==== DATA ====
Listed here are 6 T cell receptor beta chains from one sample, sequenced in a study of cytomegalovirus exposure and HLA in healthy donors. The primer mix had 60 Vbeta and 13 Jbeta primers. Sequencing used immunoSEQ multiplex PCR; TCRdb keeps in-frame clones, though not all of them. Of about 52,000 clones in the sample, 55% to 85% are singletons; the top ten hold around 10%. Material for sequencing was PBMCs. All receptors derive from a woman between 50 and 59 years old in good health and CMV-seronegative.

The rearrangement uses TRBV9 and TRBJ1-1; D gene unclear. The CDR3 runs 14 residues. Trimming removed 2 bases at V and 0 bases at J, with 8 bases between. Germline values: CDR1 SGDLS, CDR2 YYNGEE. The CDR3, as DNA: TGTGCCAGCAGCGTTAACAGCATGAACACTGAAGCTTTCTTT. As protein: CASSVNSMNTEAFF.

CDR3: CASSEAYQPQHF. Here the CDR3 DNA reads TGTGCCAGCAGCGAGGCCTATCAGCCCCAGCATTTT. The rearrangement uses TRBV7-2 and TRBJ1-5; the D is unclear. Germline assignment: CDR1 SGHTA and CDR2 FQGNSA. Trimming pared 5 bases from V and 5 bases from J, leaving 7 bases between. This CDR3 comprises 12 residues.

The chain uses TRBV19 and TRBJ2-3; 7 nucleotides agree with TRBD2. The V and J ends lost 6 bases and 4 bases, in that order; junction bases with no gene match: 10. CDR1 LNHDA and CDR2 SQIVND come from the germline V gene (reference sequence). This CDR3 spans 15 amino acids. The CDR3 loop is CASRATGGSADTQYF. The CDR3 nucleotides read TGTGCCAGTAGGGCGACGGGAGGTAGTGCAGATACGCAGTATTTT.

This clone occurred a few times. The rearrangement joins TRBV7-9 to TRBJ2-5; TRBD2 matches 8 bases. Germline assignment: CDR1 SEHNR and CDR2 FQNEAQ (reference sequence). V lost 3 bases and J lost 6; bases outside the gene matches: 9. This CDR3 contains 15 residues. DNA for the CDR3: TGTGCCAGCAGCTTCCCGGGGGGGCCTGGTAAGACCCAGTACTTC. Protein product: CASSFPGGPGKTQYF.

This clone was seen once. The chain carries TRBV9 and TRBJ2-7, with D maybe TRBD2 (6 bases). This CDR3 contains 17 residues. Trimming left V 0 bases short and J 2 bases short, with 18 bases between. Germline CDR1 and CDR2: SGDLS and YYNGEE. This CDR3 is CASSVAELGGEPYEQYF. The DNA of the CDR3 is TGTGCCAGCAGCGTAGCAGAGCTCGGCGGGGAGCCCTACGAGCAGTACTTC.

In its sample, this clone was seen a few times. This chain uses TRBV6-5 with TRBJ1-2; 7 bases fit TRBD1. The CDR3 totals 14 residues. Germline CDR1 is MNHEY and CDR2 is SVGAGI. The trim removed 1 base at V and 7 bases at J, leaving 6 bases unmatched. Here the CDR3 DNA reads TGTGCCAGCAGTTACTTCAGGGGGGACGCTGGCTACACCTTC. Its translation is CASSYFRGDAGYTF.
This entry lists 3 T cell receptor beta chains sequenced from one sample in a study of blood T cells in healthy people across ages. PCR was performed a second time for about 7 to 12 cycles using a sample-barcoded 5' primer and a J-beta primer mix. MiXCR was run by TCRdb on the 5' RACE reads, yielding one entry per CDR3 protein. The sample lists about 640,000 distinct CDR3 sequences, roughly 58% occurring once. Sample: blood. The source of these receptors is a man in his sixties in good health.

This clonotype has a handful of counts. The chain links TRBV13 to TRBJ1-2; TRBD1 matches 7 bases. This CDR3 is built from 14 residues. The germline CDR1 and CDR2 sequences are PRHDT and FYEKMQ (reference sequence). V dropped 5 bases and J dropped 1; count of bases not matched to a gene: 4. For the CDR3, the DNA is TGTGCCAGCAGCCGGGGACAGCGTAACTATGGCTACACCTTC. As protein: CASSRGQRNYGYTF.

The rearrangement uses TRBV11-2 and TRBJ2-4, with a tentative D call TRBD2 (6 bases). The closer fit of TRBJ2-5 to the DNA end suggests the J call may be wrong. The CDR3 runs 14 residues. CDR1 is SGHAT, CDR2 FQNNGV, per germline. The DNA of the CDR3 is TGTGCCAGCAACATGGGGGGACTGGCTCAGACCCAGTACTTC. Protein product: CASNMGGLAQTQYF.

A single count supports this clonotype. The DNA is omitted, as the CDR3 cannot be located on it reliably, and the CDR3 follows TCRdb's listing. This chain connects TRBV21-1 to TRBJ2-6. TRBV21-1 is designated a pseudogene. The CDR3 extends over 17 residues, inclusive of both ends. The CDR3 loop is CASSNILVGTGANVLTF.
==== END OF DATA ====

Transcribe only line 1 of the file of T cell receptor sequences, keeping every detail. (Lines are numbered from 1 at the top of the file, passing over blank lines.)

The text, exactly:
Listed here are 6 T cell receptor beta chains from one sample, sequenced in a study of cytomegalovirus exposure and HLA in healthy donors. The primer mix had 60 Vbeta and 13 Jbeta primers. Sequencing used immunoSEQ multiplex PCR; TCRdb keeps in-frame clones, though not all of them. Of about 52,000 clones in the sample, 55% to 85% are singletons; the top ten hold around 10%. Material for sequencing was PBMCs. All receptors derive from a woman between 50 and 59 years old in good health and CMV-seronegative.